My short story “The Tattiebogle” has won a prize in The Ghost Story Supernatural Fiction Award. – you can read it on The Ghost Story website here. It was announced today, Halloween, so it seemed an excellent time to post my first blog, and welcome those reading it to my website!
The story is based on an old folk tale set in Aberdeenshire, in a place not very far from where I now live. It was one of many told by well-known and respected Scottish storyteller and singer Stanley Robertson who was born into a traveller family rich in tradition. I first came upon a written version of the story in a book called Aberdeenshire Folk Tales, in which authors Grace Banks and Sheena Blackhall assemble a wonderful collection of local legends. The Tattibogle really stuck with me, though. I wondered what had become of him. Was he rotting away, lifeless, in a corner of an abandoned field? Was there a way he could be brought to life again…?
The last time I won a prize I was 10 years old. My story was about a little girl who finds a cat that is really an alien in a junkyard and helps it get back home. The next one was about saving the last Unicorns (before the movie came out!). So I guess I’ve liked writing fantasy/science fiction for a long time. I blame the adult who thought it would be a great idea to give an 11-year-old a compendium of horror stories for the beginning of my fascination with a darker genre. The book in question contained The Omen, Rosemary’s Baby and Salem’s Lot. My eyes were bleeding by the time I finished it. I couldn’t read it after dark. But I loved it and re-read it and still have it in my possession now, some 30-odd years later.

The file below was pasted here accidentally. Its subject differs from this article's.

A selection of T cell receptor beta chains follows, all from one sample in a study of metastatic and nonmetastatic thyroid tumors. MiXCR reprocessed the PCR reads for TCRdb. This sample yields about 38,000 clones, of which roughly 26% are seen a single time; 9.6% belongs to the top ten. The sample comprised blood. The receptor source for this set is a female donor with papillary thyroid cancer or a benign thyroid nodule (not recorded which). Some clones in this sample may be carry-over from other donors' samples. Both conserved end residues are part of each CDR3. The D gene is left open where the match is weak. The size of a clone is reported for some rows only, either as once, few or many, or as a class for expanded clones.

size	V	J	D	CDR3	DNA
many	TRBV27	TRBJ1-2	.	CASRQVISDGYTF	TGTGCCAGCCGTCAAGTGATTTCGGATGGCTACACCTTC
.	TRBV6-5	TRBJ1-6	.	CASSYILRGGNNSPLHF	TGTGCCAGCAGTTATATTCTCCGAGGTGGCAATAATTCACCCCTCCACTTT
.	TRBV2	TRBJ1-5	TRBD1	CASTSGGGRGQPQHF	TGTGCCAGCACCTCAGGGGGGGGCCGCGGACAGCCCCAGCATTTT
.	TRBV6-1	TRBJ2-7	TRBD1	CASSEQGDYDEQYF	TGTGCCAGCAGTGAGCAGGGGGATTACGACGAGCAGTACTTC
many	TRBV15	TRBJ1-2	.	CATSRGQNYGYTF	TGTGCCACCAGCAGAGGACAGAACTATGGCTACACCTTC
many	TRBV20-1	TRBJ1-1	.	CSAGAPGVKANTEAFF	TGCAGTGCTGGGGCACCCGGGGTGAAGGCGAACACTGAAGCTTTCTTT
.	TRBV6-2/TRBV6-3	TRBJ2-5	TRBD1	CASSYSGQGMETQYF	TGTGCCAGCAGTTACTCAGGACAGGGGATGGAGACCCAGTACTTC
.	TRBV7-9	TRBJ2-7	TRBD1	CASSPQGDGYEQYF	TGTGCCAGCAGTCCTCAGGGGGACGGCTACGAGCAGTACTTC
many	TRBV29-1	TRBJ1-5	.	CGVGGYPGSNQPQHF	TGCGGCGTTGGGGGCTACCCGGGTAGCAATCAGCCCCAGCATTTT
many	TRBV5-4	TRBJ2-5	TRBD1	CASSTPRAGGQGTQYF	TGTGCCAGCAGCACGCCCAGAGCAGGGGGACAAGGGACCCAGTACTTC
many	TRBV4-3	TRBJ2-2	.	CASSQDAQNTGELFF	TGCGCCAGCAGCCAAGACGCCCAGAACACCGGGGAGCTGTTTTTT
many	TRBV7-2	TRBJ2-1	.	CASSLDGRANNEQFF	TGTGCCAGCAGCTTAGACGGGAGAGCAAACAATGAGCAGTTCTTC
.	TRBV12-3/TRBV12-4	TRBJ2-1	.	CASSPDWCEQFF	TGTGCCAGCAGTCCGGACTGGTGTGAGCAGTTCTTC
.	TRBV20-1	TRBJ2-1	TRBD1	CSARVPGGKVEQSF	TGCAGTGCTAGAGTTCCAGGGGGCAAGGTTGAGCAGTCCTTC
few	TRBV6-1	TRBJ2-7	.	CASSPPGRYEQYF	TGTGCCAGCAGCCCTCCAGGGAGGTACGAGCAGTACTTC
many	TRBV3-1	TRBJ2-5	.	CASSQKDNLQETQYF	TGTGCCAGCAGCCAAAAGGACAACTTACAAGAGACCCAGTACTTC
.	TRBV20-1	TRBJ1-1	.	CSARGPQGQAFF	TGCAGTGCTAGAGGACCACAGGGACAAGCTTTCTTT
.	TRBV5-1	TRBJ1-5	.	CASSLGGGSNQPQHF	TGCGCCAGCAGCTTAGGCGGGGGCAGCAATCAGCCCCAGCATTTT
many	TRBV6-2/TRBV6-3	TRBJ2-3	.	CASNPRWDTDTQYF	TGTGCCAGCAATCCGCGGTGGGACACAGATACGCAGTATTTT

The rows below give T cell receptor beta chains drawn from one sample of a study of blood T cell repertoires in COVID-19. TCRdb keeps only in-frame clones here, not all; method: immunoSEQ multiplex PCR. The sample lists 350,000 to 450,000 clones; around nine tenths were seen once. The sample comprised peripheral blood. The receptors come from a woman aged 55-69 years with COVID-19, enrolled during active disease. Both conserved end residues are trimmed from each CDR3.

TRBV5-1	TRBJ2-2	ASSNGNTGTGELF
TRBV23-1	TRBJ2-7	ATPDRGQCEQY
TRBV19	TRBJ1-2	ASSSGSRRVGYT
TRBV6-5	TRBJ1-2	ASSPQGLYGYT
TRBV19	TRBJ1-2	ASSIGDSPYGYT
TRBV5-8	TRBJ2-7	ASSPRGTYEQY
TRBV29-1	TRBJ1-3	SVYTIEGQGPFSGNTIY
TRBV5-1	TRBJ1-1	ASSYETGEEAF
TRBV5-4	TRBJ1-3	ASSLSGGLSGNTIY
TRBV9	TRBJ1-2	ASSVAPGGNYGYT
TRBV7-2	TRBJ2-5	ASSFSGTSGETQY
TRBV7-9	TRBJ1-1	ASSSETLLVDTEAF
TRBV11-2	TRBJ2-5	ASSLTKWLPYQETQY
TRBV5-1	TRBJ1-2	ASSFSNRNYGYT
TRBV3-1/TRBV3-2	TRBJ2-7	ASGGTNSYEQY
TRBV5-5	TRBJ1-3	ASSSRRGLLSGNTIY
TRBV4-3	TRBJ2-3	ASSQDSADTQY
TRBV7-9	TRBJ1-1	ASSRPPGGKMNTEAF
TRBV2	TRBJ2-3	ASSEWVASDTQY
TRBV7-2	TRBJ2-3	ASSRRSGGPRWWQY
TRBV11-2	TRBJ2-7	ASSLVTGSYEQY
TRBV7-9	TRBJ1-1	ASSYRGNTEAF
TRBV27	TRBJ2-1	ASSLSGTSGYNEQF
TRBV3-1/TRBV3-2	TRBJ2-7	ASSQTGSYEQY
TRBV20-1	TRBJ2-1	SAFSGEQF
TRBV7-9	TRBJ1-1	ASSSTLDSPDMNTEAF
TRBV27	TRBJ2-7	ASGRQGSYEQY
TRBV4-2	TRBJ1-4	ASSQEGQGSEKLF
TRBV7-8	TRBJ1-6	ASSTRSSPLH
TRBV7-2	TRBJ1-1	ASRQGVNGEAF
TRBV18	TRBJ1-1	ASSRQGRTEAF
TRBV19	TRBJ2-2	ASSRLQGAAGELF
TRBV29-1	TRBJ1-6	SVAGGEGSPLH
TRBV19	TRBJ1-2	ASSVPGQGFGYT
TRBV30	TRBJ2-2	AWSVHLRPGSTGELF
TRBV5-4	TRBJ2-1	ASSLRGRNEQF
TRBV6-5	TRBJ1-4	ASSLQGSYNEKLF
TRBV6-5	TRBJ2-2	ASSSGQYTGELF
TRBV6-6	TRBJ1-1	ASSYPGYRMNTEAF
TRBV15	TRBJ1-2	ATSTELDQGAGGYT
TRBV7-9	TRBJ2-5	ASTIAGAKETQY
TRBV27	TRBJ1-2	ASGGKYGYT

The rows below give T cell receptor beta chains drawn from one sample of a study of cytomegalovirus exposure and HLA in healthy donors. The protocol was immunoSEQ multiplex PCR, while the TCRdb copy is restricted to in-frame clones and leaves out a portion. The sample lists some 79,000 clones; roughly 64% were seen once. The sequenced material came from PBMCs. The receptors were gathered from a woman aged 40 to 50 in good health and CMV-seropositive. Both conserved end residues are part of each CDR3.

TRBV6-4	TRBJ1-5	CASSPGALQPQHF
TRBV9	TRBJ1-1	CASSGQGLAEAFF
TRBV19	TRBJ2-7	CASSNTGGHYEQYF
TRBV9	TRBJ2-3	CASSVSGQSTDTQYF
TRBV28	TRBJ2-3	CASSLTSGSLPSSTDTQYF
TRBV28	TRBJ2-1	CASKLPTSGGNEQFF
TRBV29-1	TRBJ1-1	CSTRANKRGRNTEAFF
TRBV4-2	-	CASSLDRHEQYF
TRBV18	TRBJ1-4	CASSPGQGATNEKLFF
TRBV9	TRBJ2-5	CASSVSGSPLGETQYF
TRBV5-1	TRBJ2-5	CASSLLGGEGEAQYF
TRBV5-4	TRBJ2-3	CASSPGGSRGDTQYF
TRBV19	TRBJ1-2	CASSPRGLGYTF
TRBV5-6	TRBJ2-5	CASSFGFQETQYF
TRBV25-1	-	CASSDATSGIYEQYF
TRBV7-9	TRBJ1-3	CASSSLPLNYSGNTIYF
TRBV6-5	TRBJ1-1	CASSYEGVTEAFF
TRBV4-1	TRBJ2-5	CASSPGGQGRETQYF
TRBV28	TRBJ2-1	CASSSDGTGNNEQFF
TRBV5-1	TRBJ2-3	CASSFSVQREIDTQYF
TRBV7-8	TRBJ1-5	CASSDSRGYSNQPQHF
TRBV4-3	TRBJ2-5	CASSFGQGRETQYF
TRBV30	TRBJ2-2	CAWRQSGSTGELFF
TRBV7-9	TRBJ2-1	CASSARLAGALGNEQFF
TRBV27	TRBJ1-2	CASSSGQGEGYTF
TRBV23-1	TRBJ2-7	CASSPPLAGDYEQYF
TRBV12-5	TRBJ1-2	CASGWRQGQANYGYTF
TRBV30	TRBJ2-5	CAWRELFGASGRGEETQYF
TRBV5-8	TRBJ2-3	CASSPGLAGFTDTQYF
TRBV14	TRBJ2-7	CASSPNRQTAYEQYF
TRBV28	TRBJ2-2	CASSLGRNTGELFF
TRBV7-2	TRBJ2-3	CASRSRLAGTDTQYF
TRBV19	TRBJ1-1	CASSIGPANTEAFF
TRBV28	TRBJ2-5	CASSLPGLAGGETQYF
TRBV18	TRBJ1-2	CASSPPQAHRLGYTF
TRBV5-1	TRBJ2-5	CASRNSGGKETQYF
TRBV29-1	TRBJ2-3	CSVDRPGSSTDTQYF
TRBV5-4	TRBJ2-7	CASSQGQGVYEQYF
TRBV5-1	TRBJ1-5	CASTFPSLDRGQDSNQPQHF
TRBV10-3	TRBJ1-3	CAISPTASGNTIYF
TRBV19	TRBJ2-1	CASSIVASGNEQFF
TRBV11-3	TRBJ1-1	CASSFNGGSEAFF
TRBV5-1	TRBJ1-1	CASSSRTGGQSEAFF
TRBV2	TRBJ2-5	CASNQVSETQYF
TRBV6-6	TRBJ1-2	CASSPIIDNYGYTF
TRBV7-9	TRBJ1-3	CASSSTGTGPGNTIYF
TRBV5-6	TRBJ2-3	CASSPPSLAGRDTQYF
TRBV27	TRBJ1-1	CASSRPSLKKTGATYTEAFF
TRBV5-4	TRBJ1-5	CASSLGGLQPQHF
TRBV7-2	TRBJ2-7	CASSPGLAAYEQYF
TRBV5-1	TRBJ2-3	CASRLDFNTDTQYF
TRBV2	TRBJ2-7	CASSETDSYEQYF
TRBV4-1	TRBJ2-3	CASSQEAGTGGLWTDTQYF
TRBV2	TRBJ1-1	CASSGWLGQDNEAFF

I grew up in Australia where we have some spooky places. The deserted outback, haunted waterholes, crumbling remains of convict jails. But in my opinion it’s hard to get truly scared by ghostly possibilities when the local wildlife usually poses a more imminent and real danger to your well-being. Now I live in Scotland where the cold and the dark, the sea haars and freezing fogs, the castle ruins and stone circles all provide a wonderful setting for my darkest imaginings.
Great horror is not just about cheap thrills. It’s the stuff that makes us look deep into the shadows of our own souls, and poke about with a stick. Afraid of what might poke back.
I hope you enjoy reading “The Tattiebogle”. If you’d like to read more of my stories you can find links to anthologies that I have contributed to here on my site. And there is more to come…